The trial also exposes subjects to "high dose antioxidant vitamin and mineral supplements" that are part of the typical chelation regimen given by ACAM members.[4,5] Among these are IV vitamin C at 7 g per infusion and oral vitamins E, A, and beta-carotene. The TACT will not compare chelation with standard therapies for CAD; all subjects are expected to receive standard medical treatments. The trial is a "2 x 2" design in which the chelation and placebo arms are each further randomized to receive either high or low doses of supplements.

The Timeline in the 2001 TACT protocol called for subject recruitment to take 36 months.[4] The TACT began to recruit subjects in the fall of 2003.[2] By the fall of 2006, only 1000 subjects -- half of the planned sample -- had been recruited.[37] According to ClinicalTrials.gov, the "expected completion" of the trial has been postponed to July 2009.[38]

Through FOIA requests, we obtained "redacted" copies of the original (2001) and 2003 TACT protocols,[4,5] the roster of the committee that approved the grant application,[39] and the June 2003 consent form.[6] Because the trial had already begun and because our initial FOIA requests were frustrated by delays and incomplete responses, we did not seek further revisions of the protocol or consent form, or other documents that are not available on the NCCAM Web site. It is possible that such revisions or other documents have addressed some of the problems reported here; it is also possible that the PIs have discussed some of these problems at meetings of trial committees or IRBs. We can only vouch for what we know, and we reserve the right to change our opinions if we become aware of new information that warrants such a change.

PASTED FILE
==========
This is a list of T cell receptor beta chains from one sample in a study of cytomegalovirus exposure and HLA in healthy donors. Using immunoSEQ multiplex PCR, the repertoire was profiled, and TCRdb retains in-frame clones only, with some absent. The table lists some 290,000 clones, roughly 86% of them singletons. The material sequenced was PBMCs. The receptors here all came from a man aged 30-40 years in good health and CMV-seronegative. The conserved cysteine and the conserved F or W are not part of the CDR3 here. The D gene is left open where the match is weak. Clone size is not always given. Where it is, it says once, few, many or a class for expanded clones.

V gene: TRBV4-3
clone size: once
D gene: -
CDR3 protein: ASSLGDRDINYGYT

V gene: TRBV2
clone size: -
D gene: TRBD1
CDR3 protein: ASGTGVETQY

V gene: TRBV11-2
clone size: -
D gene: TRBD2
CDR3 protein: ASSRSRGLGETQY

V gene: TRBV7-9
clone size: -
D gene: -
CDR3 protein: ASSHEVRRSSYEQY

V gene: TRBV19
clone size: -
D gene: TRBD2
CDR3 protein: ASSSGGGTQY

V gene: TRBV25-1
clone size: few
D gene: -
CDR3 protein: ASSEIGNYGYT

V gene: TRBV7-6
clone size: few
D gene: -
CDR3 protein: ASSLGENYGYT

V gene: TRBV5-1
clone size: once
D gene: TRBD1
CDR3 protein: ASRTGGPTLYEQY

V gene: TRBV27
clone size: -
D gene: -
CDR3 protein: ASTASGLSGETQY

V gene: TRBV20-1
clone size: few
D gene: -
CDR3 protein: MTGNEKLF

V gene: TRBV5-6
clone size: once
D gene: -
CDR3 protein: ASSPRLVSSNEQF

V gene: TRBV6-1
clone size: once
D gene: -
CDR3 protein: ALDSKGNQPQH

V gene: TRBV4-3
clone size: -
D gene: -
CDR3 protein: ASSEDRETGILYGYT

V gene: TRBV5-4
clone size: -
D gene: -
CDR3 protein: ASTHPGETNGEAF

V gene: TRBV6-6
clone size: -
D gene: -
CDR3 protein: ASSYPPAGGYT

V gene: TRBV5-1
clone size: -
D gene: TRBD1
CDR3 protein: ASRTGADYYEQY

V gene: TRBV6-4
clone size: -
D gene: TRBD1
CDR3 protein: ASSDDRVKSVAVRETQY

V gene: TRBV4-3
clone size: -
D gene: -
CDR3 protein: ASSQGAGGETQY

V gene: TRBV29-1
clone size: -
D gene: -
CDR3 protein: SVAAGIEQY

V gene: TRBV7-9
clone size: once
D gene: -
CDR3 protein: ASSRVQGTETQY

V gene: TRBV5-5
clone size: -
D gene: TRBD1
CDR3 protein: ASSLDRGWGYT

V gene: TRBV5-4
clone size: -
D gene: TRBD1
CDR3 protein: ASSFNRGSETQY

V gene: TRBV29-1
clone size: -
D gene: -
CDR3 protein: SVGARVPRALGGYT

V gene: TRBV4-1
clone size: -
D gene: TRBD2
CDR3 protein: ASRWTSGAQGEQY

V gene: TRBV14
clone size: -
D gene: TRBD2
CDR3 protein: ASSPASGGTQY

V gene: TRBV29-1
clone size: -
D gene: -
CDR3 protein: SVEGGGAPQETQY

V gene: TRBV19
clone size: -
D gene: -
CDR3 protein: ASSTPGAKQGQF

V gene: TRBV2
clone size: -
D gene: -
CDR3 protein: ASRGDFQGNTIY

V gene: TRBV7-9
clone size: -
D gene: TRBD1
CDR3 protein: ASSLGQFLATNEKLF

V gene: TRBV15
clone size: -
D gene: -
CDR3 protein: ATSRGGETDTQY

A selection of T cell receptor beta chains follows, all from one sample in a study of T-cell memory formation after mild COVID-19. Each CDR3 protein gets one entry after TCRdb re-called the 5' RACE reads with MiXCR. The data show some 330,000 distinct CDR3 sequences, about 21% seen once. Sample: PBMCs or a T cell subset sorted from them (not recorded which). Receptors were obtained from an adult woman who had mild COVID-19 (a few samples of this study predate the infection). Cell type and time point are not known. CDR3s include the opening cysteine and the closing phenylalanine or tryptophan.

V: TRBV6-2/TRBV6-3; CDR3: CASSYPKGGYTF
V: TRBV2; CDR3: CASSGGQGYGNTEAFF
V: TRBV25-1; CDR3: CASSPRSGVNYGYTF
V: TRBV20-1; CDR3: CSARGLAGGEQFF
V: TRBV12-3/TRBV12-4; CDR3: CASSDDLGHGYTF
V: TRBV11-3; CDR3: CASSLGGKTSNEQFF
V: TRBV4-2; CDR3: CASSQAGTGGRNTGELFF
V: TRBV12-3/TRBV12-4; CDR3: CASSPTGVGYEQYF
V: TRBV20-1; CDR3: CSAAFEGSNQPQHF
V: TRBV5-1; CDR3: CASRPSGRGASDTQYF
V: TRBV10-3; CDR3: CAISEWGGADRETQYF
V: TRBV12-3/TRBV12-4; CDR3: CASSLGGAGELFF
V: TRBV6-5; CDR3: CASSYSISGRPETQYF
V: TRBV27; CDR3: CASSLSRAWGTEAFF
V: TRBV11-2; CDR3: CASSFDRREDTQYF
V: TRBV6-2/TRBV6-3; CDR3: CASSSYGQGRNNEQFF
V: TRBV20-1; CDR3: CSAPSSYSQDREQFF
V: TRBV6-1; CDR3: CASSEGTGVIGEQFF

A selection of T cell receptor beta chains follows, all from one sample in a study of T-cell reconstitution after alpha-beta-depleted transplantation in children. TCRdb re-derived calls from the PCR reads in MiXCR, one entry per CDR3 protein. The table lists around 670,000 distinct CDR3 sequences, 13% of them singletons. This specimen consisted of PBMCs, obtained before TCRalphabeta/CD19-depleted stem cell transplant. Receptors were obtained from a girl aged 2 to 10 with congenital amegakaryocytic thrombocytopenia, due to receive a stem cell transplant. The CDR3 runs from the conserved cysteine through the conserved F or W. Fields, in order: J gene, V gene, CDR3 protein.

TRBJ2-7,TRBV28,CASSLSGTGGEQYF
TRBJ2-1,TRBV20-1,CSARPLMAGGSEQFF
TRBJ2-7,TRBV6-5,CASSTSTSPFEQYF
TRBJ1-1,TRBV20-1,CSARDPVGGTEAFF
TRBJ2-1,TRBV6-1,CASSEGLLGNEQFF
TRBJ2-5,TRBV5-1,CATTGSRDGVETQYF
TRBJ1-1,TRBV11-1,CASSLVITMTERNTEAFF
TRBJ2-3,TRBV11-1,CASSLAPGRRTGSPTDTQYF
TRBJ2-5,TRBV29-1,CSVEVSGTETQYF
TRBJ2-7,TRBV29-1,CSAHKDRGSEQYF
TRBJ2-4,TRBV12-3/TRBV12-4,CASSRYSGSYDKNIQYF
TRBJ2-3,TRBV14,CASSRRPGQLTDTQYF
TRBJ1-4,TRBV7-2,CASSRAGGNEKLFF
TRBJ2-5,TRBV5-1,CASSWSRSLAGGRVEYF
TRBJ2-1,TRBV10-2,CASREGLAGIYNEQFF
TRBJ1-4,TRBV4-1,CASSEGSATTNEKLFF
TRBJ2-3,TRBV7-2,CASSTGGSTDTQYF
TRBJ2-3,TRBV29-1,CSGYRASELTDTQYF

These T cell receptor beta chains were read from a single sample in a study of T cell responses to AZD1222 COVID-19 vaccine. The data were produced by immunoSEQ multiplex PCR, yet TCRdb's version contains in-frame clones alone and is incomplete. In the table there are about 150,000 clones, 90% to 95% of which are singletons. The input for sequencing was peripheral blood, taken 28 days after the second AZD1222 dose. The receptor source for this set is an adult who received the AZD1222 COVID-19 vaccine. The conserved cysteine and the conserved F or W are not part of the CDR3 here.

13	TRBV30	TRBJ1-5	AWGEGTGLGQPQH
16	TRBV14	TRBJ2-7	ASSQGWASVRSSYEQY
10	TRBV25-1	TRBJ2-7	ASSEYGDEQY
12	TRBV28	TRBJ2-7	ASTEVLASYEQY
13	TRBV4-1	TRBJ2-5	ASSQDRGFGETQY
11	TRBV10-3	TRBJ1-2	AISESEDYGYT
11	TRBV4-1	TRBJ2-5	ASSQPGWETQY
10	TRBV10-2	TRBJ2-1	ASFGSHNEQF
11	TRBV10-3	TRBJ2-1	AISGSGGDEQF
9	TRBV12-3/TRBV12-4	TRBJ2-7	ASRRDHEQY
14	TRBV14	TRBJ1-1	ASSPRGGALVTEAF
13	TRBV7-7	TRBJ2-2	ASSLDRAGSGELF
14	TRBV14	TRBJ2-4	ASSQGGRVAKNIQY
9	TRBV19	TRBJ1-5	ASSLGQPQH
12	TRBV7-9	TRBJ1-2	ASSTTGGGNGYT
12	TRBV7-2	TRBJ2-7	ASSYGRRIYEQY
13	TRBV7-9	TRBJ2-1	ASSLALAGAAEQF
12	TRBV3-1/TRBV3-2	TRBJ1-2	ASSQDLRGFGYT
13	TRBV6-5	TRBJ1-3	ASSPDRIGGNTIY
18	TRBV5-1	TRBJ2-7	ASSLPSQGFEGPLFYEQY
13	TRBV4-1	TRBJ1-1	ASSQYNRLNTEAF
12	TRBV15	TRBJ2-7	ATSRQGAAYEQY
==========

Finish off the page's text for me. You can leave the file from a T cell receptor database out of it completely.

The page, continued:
Nevertheless, "an experiment is ethical or not at its inception; it does not become ethical post hoc....[40]" Most of the problems we report were present when the trial began. Among them:

  • Substantial evidence that IV Na2EDTA is neither a safe nor effective treatment for CAD or atherosclerosis;

  • Evidence that the TACT was motivated by political pressure rather than by scientific or medical considerations[41,42];

  • The listing of a key ACAM officer on the NIH Special Emphasis Panel that reviewed the grant application.[39,43]

  • The enlistment of numerous "chelation site" co-investigators who, in our opinion, are unfit to be responsible for human subjects or to report data[7,9,10,11];